Investment In Supply Chain Innovation Is at a Critical Inflection Point
Annual MHI Report and Other Sources Confirm Major Interest in Robotics
As external forces continue to ramp up the pressure on the distribution and logistics sector, companies that don’t embrace a digital mindset are likely lose both revenue and customers. And while the digitalization of the supply chain remains a work-in-progress, there is a consensus that simply being aware of evolving technology is no longer enough.
According to the 2019 MHI Annual Industry Report, the age of the digital supply chain is already here. Digital technologies and innovations within the manufacturing and retail sectors have continued to push the boundaries of what is possible, while increased customer expectations have prompted companies to elevate their own digital consciousness.
At the same time, there is an industry-wide realization that the supply chain can benefit from the latest digital technologies, with automation, robotics, advanced analytics and the industrial internet of things all expected to make a significant impact in the next decade. Factor into the mix a shortage of qualified workers – a constantly company-cited challenge in the supply chain – and it becomes clear that a digital mindset needs to be adopted.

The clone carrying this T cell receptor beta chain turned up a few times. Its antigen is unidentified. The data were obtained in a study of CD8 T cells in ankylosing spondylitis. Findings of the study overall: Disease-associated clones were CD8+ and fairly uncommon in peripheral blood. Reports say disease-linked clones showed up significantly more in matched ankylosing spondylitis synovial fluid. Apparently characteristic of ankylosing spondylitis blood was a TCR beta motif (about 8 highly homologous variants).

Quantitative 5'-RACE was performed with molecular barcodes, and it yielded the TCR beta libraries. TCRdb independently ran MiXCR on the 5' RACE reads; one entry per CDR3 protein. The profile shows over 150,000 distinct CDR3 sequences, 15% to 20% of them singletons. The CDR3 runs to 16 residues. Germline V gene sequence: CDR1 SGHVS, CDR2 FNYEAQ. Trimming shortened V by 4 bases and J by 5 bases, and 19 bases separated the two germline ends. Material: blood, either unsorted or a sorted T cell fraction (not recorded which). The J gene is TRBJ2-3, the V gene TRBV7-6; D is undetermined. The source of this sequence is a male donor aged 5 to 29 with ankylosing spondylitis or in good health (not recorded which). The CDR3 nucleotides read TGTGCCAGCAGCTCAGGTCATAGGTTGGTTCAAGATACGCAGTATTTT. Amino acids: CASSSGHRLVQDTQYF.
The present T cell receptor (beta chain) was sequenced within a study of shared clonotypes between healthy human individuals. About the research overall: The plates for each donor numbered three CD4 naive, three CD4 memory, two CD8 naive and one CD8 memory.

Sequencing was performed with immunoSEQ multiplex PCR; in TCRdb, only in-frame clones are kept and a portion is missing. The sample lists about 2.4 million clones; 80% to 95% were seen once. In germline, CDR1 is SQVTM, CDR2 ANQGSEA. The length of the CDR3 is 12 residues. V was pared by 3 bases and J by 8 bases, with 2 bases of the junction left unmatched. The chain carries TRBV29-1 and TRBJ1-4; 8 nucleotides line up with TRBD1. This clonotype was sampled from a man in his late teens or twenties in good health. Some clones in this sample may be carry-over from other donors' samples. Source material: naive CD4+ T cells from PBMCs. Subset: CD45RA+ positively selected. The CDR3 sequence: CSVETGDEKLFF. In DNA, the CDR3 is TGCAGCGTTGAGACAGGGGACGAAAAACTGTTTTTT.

Taking that into account, companies that leverage the technology tools that already exist will be able to open the door towards greater performance and success sooner rather than later.
“By focusing on talent development and leveraging tools such as automation, robotics, cloud computing, Internet of Things (IoT), analytics, machine learning and augmented reality, an end-to-end supply chain solution can be created that is adaptable, transparent and more intelligent than ever before,” said MHI’s CEO George Prest. “Leading companies are not only recognizing and accepting this new digital reality, they are elevating their mindset from a state of simple “awareness” to a state of keen “consciousness” — a mindset that helps them identify and implement the fundamental changes necessary to harness digital-driven opportunities for reducing costs, anticipating and managing risk, and creating a more customer-focused experience.”